Wi-Fi-based technology is also used mainly for indoor and indoor-adjacent environments since it requires several APs for localization which may not provide seamless transitions in indoor-outdoor environments or be feasible in outdoor environments. Wi-Fi APs also require additional infrastructure such as power and protection from the elements, making them more complex to deploy.

BLE

With the explosive growth of Bluetooth-enabled devices in both indoor and outdoor environments, we also considered BLE technology for our solution.

Pros: BLE is used for short-range wireless communications (2.4 to 2.485 GHz); and its localization technology has several advantages when compared to Wi-Fi. BLE signals have a higher sample rate (i.e., 0.25 Hz to 2 Hz), providing more data from which to estimate distance. BLE technology is also more power efficient, thus more suitable for wearable devices. And BLE signals can be obtained from most smart devices, while Wi-Fi signals can be obtained from only APs. Finally, BLE beacons are capable of being battery powered, and thus are more flexible and easier to deploy than Wi-Fi access points.

How it works: Bluetooth-based localization is considered a practical approach in indoor and indoor-adjacent (outdoor patios, decks, etc.) environments. Indoor localization schemes collect RSSI measurements to detect the user’s location by using the triangulation mechanism with data from other Bluetooth devices.

Even though BLE-based indoor localization can achieve better performance than similar Wi-Fi localization systems, BLE technology is strongly affected by fast fading and interference leading to low distance accuracy when detecting another device. Accuracy is also strongly impacted by BLE advertising channels, human movements, and human obstacles. Methods proposed to improve the accuracy have achieved results down to 2 meters.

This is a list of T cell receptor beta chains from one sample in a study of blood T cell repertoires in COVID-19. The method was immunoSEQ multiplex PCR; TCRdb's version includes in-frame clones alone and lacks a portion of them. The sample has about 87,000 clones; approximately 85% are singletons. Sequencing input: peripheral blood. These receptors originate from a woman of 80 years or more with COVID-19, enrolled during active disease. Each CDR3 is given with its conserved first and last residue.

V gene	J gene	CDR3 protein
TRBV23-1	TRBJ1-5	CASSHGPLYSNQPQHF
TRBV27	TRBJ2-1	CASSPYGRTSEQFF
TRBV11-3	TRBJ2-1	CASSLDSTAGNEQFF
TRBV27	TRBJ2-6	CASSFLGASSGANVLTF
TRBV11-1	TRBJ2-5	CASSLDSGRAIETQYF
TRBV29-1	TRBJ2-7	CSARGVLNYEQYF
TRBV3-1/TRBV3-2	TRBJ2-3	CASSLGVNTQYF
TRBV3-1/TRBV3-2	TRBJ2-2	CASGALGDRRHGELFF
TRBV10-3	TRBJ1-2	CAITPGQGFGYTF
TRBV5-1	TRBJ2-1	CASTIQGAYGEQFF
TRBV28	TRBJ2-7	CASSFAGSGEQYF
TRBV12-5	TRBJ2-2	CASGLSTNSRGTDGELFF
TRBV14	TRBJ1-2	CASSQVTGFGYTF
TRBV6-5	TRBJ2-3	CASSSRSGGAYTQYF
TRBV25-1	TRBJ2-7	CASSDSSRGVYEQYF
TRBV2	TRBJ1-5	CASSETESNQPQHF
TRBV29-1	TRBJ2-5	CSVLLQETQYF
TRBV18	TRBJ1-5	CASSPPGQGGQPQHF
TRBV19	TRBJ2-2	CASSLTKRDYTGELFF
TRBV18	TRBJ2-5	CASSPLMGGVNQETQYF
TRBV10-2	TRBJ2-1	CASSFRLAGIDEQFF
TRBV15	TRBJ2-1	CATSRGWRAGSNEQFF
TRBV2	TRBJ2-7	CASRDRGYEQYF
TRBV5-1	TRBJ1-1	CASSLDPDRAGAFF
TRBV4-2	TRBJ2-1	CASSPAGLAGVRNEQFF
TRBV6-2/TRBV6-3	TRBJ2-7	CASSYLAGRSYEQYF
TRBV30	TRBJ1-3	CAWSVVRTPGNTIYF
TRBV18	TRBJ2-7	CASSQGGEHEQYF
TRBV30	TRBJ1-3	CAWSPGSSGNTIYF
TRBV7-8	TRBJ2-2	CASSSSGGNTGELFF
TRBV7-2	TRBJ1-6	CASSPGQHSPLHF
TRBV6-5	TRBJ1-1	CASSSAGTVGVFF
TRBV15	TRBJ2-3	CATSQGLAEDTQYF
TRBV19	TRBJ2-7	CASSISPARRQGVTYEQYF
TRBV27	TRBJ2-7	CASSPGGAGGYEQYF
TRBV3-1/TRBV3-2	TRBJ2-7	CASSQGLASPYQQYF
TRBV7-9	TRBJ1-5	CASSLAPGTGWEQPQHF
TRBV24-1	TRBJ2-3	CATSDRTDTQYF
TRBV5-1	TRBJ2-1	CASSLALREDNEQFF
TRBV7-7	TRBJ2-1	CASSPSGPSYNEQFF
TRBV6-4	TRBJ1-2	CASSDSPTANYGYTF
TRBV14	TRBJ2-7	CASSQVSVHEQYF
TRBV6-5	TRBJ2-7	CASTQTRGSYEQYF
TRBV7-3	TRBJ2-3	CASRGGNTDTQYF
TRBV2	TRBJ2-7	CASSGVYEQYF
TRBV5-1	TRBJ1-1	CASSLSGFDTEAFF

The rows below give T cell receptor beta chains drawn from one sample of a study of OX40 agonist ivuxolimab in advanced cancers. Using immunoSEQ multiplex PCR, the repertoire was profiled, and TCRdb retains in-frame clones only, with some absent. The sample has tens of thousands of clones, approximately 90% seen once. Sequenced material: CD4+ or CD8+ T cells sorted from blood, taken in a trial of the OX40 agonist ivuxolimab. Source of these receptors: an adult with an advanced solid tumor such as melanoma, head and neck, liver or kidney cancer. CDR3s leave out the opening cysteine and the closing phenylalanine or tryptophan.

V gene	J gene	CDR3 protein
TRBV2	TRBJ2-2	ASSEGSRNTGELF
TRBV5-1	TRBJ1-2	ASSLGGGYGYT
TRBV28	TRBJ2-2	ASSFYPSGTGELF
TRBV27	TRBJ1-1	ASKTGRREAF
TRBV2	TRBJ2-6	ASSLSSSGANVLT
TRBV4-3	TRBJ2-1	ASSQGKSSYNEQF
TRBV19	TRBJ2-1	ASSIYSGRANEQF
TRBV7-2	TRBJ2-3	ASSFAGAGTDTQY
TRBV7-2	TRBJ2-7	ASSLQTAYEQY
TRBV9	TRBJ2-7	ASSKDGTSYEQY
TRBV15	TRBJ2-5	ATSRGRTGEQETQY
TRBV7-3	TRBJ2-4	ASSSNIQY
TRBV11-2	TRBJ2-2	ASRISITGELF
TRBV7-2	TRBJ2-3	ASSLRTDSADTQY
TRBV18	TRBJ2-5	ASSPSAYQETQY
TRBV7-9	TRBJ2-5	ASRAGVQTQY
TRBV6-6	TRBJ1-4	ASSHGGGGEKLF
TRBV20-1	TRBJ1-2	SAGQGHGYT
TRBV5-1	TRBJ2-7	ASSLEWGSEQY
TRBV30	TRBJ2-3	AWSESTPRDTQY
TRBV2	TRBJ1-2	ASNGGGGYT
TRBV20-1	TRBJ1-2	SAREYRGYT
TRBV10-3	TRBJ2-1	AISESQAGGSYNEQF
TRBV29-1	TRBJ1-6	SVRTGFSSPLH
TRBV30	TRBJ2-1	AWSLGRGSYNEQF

Summary: Promising for some social distancing applications, Bluetooth technology did not offer the consistency and accuracy of distance measurement for our social distancing wearable. Combining Bluetooth and Wi-Fi technologies was also explored, but this also did not result in the needed accuracy.

Cellular

The cellular network infrastructure being widely deployed today can be used to help locate a person (or more accurately, an active SIM- or E-SIM-enabled smart device) within an outdoor environment. Although cellular connectivity is available within indoor environments, it does not currently produce accurate, reliable or fast enough measurements for our use case. Social distancing is relevant in both indoor and outdoor settings, so our discussion of cellular localization continues focused on outdoor applications.

Over the past few years, we have seen tremendous technological growth in cellular technology, some of which makes it a key candidate for use in location positioning applications. With current cellular networks supporting assisted GPS (A-GPS), enhanced Cell ID (E-CID) and observed time distance of arrival (OTDOA), cellular’s location accuracy has significantly improved.

Pros: One of the biggest advantages of cellular-based distance measurement is that it doesn’t require additional hardware infrastructure; it can operate on existing networks. In addition, most of the global population owns at least one cellular-equipped smart device, so deployment requires only a mobile app and some data processing capacity in the network.